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St. Paul middle school students get White House credentials to cover President's rally

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Oct. 12, 2019

ST PAUL, Minn. — Of all the reporters covering President Donald Trump's rally in Minneapolis Thursday night, it's a safe bet the youngest were four middle school students from St. Paul's Capitol Hill Gifted and Talented Magnet School.
The students, three in seventh grade and one in eighth, had White House press credentials to cover Thursday's rally.
"I think it was an amazing opportunity, because we are kids and not a lot of kids get the opportunity to be White House credentialed press," said 8th grader Margot Trout.
The student's teacher, Mark Westpfahl, applied for the credentials. This is the seventh time in six years he has asked for presidential event press credentials for his students - and got them.
"Look what happens when you [ask]," Westpfahl said.
Westpfahl first asked for credentials for President Obama's 2014 visit to St. Paul's Union Depot. Westpfahl says he reached out to the Chair of the Minnesota DFL to see if credentials for his students were possible. Then he got a call from the White House.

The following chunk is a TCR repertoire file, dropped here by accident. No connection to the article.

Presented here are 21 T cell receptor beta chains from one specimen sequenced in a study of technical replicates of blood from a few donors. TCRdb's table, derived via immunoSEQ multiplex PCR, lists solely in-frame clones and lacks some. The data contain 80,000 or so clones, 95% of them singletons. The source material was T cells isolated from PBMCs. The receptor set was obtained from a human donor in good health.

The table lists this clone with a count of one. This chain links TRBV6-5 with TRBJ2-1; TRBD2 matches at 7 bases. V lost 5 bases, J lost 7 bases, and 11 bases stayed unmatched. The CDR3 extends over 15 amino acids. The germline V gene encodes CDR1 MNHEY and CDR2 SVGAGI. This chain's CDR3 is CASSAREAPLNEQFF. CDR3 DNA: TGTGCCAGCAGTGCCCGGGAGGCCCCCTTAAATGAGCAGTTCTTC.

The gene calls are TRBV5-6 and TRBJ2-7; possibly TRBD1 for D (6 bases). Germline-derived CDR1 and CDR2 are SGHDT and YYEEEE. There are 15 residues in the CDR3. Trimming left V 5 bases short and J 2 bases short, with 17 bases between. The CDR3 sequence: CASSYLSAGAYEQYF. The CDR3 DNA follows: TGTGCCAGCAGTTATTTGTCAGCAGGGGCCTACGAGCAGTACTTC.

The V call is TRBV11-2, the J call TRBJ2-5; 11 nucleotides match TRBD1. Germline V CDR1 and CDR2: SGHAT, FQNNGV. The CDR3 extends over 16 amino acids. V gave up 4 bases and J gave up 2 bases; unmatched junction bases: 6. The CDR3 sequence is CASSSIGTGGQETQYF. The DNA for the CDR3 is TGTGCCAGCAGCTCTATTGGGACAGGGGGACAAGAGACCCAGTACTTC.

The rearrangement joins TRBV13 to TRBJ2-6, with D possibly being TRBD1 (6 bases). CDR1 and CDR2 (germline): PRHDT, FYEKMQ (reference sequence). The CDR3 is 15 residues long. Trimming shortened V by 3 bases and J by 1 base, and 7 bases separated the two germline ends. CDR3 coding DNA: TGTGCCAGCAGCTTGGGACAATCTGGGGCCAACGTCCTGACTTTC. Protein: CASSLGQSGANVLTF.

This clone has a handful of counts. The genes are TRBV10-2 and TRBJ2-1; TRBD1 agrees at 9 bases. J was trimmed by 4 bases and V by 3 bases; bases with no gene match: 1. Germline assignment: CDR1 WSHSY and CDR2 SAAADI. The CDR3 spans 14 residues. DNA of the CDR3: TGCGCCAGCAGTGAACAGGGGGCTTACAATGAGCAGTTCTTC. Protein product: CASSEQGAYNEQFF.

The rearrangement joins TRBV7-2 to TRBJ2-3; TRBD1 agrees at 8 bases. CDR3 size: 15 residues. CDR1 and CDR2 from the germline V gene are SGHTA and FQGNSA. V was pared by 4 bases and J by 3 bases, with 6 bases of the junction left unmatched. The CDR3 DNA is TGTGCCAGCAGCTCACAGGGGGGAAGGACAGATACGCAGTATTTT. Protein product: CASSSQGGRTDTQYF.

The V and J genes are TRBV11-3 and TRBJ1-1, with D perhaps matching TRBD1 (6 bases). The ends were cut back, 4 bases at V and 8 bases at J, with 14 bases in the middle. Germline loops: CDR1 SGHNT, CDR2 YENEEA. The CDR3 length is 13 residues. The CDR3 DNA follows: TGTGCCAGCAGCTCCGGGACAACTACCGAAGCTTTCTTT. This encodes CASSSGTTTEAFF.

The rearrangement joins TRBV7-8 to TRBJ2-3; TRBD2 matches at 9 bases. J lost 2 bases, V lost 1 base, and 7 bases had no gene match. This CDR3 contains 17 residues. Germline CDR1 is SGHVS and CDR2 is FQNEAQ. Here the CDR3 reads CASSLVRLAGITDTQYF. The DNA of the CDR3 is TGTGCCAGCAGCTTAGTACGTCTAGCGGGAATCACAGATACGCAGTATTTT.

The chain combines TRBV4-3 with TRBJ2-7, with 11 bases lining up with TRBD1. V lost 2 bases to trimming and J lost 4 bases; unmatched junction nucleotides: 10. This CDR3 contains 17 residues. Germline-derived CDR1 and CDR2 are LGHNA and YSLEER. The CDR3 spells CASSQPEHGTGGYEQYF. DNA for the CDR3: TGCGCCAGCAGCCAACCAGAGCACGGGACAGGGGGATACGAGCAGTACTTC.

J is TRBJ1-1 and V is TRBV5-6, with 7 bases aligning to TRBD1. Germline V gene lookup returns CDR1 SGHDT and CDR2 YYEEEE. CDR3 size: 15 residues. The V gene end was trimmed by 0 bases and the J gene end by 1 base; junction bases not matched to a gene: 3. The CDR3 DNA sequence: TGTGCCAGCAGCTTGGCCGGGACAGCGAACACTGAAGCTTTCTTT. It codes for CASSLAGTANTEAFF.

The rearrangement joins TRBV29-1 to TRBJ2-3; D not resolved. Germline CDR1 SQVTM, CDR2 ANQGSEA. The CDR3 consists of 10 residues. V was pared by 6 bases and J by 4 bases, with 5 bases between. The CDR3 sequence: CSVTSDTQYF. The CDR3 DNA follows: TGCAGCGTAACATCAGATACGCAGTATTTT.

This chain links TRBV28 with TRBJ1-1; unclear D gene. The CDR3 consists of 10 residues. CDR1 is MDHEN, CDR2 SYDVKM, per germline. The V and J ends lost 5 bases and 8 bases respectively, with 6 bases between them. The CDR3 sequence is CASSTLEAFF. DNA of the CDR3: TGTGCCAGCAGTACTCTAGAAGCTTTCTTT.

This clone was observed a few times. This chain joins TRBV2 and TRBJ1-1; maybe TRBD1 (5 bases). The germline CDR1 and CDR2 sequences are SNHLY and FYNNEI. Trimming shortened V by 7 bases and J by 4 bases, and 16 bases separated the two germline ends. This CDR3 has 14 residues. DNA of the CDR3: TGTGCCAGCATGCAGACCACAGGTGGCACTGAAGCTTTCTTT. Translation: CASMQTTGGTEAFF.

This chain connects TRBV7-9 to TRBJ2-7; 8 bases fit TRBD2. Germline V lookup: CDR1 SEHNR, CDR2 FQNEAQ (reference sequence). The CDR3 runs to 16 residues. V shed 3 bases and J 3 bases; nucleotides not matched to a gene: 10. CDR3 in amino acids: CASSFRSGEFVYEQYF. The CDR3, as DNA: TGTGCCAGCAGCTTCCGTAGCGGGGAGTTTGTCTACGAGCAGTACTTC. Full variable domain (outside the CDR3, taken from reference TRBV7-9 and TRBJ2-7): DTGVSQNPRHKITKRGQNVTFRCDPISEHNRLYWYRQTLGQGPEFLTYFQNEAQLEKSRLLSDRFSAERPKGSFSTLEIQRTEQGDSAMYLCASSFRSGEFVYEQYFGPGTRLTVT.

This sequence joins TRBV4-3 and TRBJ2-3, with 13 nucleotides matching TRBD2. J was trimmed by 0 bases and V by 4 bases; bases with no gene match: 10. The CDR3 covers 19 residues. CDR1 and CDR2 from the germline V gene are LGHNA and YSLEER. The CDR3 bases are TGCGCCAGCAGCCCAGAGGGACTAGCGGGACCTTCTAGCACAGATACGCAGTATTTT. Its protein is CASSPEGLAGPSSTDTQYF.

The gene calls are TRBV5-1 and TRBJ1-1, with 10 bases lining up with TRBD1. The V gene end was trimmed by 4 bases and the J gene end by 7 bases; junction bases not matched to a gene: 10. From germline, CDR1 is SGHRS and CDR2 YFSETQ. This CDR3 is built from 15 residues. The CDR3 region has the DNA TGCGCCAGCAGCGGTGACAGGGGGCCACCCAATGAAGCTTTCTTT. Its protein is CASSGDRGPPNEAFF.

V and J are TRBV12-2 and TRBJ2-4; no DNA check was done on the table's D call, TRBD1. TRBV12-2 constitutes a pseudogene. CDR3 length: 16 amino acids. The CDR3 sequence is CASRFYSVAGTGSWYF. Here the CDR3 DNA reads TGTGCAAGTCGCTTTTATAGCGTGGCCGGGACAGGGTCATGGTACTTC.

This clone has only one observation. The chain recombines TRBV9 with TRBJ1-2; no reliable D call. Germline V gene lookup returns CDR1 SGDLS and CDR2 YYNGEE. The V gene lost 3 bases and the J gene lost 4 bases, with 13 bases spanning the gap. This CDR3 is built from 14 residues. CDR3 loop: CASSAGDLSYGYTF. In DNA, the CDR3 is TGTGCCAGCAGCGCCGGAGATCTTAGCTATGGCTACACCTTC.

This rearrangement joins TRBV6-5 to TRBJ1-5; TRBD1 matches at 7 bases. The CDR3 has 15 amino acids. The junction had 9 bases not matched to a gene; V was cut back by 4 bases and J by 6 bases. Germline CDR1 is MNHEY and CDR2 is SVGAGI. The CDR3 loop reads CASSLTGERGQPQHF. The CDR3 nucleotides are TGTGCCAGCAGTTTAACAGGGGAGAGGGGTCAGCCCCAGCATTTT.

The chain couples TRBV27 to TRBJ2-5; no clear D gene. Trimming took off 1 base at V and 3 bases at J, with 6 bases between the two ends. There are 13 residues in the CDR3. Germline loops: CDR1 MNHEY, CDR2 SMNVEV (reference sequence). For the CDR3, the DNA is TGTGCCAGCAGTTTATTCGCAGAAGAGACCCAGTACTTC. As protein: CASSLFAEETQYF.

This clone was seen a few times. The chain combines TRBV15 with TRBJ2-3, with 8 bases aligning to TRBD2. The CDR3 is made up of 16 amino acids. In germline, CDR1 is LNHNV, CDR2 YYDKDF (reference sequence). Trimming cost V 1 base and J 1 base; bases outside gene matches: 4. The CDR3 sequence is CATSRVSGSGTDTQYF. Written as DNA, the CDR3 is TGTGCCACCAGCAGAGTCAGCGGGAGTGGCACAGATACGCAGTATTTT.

"They offered to credential myself and one other student and a couple days later that turned into three students instead of one," Westpfahl said.
Westpfahl got credentials for four groups of students under President Obama. The practice has continued under President Trump. Thursday was the third time Westpfahl has had students cover a Trump event.
"It becomes real. It's not just an event that they see on the  news or something that they see in the history book," he said.
The students spent the evening interviewing rally goers, both supporters of the President and those protesting outside. They also interviewed Chair of the MN GOP, Jennifer Carnahan, and Trump supporter and MyPillow CEO, Mike Lindell.
"You're going up to them and you're asking them questions and you have to be able to think about what type of questions you should ask," said 7th grader Anastasia Wallace.
"I asked people how long they were there, how did they get their tickets, did they support Trump, how has Trump affected them," said 7th grader Trump Vang. "I was hoping to learn how they got here and what their story was."
"It's a lot different when it's actually from your own eyes," said 7th grader Wren Pexa.
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